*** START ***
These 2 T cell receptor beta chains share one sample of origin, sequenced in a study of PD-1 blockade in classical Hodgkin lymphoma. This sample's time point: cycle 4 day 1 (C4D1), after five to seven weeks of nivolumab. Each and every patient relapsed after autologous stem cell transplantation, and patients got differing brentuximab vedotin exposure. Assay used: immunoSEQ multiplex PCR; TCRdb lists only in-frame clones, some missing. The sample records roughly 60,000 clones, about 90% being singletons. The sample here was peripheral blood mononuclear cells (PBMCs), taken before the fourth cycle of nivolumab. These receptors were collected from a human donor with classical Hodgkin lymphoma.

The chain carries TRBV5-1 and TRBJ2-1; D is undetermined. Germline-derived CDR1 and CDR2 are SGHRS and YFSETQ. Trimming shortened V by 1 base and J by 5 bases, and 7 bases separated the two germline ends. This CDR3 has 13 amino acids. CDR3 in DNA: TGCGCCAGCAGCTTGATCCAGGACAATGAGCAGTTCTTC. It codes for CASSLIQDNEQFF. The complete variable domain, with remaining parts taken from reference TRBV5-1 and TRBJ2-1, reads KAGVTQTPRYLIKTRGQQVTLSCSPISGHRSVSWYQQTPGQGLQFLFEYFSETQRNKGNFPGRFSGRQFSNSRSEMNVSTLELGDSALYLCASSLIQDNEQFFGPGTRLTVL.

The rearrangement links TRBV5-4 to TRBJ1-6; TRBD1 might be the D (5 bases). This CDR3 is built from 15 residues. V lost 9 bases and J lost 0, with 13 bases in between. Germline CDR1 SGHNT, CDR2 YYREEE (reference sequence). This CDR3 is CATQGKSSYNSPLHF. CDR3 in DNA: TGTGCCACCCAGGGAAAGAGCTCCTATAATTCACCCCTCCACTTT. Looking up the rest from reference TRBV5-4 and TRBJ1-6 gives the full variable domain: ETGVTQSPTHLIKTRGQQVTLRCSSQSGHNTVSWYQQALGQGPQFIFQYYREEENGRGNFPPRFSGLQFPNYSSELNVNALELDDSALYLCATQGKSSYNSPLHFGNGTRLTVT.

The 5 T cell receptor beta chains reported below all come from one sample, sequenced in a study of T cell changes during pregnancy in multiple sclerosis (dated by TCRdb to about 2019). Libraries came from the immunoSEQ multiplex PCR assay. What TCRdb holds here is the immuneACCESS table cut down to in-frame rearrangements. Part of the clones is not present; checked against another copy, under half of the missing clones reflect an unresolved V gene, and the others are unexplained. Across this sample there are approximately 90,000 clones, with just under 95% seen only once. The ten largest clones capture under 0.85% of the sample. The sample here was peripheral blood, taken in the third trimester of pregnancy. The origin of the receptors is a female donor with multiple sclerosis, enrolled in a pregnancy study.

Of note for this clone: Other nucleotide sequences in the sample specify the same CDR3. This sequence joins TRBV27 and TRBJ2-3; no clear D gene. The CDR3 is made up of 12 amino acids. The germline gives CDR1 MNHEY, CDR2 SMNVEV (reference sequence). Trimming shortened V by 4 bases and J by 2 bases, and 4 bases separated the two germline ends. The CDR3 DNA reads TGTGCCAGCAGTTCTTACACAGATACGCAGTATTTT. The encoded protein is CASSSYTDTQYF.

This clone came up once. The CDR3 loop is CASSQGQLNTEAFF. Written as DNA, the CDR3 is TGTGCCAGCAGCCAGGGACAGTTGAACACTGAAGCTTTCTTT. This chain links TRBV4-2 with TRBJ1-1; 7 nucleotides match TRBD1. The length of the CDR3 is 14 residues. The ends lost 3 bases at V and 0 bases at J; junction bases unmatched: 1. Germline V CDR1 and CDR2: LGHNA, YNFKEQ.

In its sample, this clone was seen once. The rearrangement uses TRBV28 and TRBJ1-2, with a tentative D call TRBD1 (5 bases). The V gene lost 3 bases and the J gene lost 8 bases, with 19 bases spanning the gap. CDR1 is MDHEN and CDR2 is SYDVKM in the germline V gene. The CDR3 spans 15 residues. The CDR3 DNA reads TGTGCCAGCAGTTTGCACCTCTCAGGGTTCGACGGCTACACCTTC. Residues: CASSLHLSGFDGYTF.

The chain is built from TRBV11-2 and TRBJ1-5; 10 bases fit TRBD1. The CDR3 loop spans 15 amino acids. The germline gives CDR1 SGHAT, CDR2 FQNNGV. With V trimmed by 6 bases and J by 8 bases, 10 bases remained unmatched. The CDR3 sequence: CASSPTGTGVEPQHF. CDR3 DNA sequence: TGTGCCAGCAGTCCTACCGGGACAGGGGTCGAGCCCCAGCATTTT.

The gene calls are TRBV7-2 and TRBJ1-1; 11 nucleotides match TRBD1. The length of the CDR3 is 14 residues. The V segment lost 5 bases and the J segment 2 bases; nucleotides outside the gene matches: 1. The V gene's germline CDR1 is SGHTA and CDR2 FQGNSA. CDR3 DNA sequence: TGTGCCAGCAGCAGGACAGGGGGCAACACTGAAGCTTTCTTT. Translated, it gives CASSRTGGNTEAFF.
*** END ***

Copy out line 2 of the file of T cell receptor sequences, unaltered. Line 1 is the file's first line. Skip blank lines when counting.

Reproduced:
The chain carries TRBV5-1 and TRBJ2-1; D is undetermined. Germline-derived CDR1 and CDR2 are SGHRS and YFSETQ. Trimming shortened V by 1 base and J by 5 bases, and 7 bases separated the two germline ends. This CDR3 has 13 amino acids. CDR3 in DNA: TGCGCCAGCAGCTTGATCCAGGACAATGAGCAGTTCTTC. It codes for CASSLIQDNEQFF. The complete variable domain, with remaining parts taken from reference TRBV5-1 and TRBJ2-1, reads KAGVTQTPRYLIKTRGQQVTLSCSPISGHRSVSWYQQTPGQGLQFLFEYFSETQRNKGNFPGRFSGRQFSNSRSEMNVSTLELGDSALYLCASSLIQDNEQFFGPGTRLTVL.